90’s Generation and Commitment

In my many collected hours of talking about men with my friends, I’ve noticed quite the pattern emerge. Not just in my own life, but in the lives of the majority of my female friends, and which is that the men of our generation are deathly afraid of commitment. I’m not saying that young men should be tying themselves down with relationships that they don’t want and not enjoying sexual freedom if that’s what they want – the same as a woman should do what she pleases, be in a relationship or single, whatever.

However, I have noticed that the proportion of guys around my age to girls of my age who actively want a relationship seems to be wildly unbalanced. Most of my female friends (I said most, not all), actively desire to be in a relationship – but it seems that every time they invest their emotions into a guy (myself included), and the guy seems to like them back, after a certain period of time they are faced with the same shattering phrase: ‘I just don’t want to be in a relationship right now.’ Of course, they may have their reasons for this. Maybe they just came out of a particularly shitty relationship. Who knows. But then the question lies – why become emotionally involved in the first place?

Don’t get me wrong, there is a difference between becoming emotionally involved and becoming sexually involved. And this difference is usually made overtly clear at the beginning. I’m sure most of us have had a cheeky bit of sex with someone and not felt any emotions afterwards. There is a sort of unspoken, exclusively sexual connection made. Both parties knows that this is just a routine thing- like filling up your car at the petrol station, or eating a pizza. Everyone has needs to be fulfilled. But in the instances where the famous line is used, the connection has seemingly been beyond sexual. And this is where it gets confusing.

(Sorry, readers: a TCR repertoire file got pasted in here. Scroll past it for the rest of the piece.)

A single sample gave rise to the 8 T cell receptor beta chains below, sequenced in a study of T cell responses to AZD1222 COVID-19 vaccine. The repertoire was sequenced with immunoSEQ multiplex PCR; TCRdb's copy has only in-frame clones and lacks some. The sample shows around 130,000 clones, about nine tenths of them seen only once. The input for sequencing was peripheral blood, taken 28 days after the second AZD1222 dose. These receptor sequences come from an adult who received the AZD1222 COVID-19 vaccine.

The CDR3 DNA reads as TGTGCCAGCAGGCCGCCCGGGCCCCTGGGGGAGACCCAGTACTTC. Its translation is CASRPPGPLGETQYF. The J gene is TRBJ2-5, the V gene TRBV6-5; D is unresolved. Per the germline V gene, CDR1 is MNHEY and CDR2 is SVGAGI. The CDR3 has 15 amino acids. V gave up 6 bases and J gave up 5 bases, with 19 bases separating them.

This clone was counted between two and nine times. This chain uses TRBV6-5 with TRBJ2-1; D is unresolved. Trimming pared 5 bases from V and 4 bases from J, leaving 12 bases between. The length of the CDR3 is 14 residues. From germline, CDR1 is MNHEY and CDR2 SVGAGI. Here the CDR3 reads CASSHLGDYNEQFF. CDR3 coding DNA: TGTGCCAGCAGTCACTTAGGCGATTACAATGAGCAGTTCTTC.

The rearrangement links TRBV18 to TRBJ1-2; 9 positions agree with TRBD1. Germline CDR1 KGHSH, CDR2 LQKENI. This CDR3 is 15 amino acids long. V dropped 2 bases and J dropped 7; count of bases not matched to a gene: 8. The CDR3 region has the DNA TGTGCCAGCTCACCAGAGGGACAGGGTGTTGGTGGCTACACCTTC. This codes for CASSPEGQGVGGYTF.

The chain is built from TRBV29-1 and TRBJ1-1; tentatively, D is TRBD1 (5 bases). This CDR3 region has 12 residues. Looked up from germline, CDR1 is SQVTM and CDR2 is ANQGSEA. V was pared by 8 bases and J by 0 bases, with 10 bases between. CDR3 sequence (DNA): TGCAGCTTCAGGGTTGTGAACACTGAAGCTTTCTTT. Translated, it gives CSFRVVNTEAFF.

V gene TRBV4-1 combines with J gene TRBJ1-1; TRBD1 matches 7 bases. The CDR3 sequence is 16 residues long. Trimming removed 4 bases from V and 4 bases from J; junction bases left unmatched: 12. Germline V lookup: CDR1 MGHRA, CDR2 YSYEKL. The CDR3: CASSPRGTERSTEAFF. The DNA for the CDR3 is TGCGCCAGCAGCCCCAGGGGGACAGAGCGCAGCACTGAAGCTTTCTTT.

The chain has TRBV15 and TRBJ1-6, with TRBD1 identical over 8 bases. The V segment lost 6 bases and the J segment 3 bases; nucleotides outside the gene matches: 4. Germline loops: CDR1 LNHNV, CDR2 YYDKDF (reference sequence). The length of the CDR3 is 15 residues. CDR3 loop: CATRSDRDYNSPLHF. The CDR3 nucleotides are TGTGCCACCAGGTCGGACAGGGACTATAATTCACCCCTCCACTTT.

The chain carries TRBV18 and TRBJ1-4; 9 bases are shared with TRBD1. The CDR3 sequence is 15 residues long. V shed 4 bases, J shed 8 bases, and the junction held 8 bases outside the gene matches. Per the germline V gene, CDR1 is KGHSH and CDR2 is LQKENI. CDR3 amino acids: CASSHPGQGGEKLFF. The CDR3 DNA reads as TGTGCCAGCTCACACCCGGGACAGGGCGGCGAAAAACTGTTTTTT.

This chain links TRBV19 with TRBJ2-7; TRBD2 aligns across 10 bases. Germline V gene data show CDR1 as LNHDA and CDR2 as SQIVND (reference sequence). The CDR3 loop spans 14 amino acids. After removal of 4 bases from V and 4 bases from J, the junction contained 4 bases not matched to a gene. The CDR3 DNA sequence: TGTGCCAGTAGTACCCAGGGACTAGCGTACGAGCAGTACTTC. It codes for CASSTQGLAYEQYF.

I think, however, I might have scratched the surface on this phenomenon a little bit. The men of my generation have been told over and over again that relationships are bad. In the media, the comedic trope of the annoying demanding girlfriend is used regularly. Men are told that if they get a girlfriend, she’ll stop them from going out and having fun with their friends, she’ll be emotionally manipulative, she’ll withhold sex for the sake of it, she’ll go out and spend all of his money – you get the idea. And then we go the step further into marriage – how many times have you heard of marriage being referred to as the end of a man’s freedom, and according to some, life? I mean even the whole concept of the stag party is to see off a man’s final day of ‘freedom’. And beyond the media and semi-facetious generalisations – what about reality? Divorce rates have steadily increased since our parents’ generation. When men are taught that commitment has more negatives than positives, we really shouldn’t be blaming them for being afraid of it.
What can be done about it? Probably nothing. All I can say is that they have to learn to enjoy commitment from their own experience.

By Sascha Morgan-Evans

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